Just like the first half, however, the Timbers couldn’t hold the lead for long. And again, the concession would largely be their own doing. After Miller did well to strip Salinas on the wing, Kalif Alhassan made a mess of his clearance, sending it back toward the Timbers box. Morrow picked up and played to the middle for John Bostock.who had his shot parried by Donovan Ricketts. The rebound, however, fell straight to Mike Fucito who did what he has never done before at Jeld-Wen Field.
Shortly thereafter the substitutions began en masse, and the nature of the game changed dramatically. The flow of much of the first sixty minutes turned into a choppy mess of half chances and missed connections. In the end, neither team seriously threatened to notch the winner in the last half hour.
The result leaves supporters with a little bit of an empty feeling. While the play was at times thrilling, the Timbers’ mistakes in defense numbed what could have been a very promising first home performance. On the whole, however, while there are still questions to be answered about whether this is a playoff team, there is no doubt that 2013 will be very different from 2012, and likely a whole lot more entertaining.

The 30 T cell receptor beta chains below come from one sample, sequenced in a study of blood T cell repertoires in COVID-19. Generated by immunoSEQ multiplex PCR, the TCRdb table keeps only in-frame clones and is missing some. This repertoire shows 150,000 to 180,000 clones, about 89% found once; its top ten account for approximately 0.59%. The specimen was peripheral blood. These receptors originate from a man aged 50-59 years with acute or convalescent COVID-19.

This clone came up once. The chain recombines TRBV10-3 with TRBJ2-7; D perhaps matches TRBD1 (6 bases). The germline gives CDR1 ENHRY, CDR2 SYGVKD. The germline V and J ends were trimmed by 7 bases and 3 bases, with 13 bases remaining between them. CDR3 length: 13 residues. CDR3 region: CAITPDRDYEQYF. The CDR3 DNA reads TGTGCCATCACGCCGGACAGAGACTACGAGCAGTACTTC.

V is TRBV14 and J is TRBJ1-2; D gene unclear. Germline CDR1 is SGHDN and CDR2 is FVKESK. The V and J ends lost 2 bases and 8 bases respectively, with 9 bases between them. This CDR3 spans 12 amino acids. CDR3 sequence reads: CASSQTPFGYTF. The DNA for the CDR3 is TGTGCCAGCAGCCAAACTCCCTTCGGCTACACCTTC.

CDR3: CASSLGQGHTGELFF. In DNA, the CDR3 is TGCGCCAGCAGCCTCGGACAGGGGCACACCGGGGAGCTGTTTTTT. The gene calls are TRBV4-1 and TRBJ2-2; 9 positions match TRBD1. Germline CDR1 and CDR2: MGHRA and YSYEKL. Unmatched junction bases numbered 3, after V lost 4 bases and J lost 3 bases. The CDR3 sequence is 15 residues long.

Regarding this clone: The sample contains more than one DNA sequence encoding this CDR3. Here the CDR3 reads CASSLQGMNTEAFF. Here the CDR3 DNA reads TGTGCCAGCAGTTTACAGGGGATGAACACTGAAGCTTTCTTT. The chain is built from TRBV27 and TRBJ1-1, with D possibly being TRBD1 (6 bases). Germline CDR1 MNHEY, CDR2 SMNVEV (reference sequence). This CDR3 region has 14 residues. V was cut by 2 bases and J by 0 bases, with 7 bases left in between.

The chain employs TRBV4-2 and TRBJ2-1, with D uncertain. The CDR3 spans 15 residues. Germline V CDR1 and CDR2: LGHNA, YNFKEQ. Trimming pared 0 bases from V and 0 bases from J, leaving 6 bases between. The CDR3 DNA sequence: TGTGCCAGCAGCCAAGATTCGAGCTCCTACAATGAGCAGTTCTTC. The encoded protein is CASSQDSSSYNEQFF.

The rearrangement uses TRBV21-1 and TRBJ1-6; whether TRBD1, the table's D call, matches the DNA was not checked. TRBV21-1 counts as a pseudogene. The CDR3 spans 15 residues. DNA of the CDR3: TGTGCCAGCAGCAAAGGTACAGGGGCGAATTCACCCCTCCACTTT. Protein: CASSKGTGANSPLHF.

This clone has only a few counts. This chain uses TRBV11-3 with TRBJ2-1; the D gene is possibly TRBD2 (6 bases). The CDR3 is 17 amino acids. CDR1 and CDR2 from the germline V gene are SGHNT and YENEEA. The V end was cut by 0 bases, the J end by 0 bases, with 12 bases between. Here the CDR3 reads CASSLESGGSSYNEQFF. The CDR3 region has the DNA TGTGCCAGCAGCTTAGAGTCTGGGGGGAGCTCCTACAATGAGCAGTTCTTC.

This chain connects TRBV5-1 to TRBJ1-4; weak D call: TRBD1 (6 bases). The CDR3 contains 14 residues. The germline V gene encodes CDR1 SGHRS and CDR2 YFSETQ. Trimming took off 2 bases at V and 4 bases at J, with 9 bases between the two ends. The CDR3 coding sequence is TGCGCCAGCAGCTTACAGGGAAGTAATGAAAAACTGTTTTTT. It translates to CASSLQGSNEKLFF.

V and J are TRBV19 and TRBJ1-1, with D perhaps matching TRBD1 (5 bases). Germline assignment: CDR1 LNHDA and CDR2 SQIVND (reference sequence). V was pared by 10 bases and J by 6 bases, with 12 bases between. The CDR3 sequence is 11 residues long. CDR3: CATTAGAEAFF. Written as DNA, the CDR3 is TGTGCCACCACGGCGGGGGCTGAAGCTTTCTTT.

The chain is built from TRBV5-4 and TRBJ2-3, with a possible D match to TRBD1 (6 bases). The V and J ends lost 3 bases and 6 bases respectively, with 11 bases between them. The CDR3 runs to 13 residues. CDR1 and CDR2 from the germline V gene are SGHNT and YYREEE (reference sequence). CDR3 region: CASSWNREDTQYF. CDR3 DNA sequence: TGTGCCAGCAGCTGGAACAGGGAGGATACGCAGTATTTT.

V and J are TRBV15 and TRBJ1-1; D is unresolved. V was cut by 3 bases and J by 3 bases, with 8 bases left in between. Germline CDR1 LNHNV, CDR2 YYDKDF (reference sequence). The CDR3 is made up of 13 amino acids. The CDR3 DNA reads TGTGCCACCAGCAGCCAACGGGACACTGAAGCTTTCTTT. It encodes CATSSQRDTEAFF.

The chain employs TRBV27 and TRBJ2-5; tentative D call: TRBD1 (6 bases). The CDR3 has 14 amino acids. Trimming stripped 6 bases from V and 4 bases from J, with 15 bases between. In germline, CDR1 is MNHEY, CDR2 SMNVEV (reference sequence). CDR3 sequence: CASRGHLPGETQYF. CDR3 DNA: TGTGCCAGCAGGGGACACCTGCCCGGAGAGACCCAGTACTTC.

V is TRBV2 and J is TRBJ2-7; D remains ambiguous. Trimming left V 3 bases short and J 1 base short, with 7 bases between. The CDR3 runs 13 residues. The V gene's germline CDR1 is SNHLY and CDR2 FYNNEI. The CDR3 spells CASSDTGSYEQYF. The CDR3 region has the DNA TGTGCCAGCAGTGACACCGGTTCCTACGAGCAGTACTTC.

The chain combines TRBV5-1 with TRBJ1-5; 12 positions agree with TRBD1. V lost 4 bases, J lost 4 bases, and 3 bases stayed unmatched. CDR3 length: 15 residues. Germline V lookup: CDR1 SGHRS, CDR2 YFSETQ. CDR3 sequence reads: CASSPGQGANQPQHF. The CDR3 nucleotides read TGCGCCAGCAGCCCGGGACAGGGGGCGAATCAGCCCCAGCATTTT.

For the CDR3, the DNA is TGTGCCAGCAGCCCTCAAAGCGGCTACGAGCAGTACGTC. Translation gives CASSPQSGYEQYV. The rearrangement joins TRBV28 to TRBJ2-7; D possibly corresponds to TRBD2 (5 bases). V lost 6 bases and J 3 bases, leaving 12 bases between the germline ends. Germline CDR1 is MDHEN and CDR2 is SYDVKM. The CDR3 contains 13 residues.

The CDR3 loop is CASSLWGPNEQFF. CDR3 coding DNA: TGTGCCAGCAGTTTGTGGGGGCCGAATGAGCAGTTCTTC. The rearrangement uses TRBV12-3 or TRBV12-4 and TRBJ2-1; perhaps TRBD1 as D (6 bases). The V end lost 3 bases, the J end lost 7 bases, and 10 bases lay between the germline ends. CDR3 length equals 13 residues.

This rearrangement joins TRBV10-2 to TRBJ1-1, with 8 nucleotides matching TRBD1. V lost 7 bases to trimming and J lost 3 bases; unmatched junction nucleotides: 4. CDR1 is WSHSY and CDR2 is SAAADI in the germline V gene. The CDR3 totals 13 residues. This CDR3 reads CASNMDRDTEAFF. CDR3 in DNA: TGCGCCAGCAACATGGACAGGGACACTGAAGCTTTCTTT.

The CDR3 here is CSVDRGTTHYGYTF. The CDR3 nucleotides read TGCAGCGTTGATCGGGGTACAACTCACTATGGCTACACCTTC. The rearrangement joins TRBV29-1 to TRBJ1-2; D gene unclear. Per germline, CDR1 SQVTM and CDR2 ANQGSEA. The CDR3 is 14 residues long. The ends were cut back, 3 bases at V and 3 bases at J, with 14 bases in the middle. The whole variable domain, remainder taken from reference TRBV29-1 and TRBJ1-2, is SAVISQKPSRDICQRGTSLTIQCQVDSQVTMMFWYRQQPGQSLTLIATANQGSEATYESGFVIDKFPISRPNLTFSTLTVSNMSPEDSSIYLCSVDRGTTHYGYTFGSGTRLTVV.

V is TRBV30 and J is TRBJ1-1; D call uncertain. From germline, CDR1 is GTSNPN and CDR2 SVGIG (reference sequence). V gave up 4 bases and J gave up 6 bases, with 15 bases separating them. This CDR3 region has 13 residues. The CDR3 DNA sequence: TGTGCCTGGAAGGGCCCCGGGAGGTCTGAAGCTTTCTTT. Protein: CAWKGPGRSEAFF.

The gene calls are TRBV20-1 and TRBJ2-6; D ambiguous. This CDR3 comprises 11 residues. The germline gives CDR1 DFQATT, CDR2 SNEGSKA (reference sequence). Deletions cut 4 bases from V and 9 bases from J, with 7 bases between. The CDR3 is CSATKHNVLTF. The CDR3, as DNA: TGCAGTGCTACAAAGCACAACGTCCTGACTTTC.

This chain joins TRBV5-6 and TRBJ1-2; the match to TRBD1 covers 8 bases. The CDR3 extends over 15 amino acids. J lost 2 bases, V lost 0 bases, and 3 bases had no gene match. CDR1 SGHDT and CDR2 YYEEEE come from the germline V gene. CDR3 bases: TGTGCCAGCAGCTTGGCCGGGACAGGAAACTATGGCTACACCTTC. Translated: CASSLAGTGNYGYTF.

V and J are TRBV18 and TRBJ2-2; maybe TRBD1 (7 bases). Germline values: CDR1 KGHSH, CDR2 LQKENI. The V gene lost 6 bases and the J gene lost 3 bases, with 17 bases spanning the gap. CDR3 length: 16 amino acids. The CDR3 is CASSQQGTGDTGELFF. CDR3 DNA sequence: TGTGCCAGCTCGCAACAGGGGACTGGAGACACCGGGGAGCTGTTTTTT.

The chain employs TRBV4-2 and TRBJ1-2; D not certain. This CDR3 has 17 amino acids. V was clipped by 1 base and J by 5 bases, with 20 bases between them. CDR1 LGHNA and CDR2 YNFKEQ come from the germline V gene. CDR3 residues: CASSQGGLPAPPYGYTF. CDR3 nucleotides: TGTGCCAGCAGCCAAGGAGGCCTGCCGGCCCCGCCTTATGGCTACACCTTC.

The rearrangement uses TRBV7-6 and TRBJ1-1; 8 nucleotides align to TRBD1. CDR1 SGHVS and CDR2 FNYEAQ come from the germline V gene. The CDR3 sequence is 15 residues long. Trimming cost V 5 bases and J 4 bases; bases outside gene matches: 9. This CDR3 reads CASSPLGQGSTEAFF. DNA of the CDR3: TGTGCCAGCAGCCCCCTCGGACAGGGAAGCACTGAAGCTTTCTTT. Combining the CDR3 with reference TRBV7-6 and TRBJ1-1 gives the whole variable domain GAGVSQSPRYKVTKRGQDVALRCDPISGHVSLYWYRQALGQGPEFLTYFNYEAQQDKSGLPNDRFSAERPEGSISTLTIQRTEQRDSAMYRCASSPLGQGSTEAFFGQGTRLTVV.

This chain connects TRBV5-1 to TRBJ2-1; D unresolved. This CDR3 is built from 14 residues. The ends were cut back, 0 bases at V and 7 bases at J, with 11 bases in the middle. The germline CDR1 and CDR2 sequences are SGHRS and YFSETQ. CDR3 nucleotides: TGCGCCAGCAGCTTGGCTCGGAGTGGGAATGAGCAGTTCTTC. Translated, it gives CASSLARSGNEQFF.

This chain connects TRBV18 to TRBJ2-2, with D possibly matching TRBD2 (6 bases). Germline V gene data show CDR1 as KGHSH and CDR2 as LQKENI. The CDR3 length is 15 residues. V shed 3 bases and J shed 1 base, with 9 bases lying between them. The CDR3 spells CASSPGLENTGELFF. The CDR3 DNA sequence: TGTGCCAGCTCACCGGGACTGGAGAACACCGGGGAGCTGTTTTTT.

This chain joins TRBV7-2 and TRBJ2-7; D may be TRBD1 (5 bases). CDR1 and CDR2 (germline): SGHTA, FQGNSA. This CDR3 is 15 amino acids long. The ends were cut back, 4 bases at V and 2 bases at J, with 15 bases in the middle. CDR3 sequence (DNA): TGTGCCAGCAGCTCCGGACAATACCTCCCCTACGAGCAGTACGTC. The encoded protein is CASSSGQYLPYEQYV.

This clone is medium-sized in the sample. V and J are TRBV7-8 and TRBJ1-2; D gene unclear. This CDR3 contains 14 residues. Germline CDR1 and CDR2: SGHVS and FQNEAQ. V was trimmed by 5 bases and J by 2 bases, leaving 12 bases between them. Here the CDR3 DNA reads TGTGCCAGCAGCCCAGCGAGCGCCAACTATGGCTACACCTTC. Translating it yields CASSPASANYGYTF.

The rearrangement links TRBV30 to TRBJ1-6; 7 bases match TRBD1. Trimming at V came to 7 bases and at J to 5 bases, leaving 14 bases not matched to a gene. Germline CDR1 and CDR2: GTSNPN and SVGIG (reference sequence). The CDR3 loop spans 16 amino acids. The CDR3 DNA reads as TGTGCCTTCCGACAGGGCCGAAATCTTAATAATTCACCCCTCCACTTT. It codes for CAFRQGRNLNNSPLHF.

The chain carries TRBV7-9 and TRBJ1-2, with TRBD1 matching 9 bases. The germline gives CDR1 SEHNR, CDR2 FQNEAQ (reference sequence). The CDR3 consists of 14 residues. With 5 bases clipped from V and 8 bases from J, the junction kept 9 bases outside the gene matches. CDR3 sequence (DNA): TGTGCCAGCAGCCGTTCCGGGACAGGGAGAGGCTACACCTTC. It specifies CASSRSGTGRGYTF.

- Despite the draw, I thought it was pretty clear the Timbers had the better of the play. They outshot San Jose 15-10, including 6-4 on goal. More important than raw shot numbers, however, is that the Timbers created the higher quality chances. The Quakes capitalized on every play in which they had a shot on goal, a fact Donovan Ricketts almost certainly won’t be proud of tomorrow. The clear theme, however, was that San Jose’s best chances came directly from Timbers mistakes, and the Timbers chances came from the quality of the Timbers attack.
- After the game, Porter noted that “[t]he nice thing is, those [mistakes] are things that are easily addressable. If we weren’t generating goals and generating chances, that’s harder to address. It’s easier to clean up the defensive side, its easier to sort out a giveaway that can’t happen, its easier to sort out getting your back four tightened up, it’s easier to sort out marking a guy on a set piece. And those things will be sorted out.”
- While nominally in a 4-3-3, the Timbers shape through the first hour more resembled the 4-2-3-1 they rolled out against Seattle last week. Diego Chara and Will Johnson were deployed as a pair of holding midfielders, with Chara having a great deal of freedom to move where he pleased. Although listed in the midfield three, Diego Valeri often played higher than listed forwards Nagbe and Alhassan; at times looking like a second striker underneath Johnson.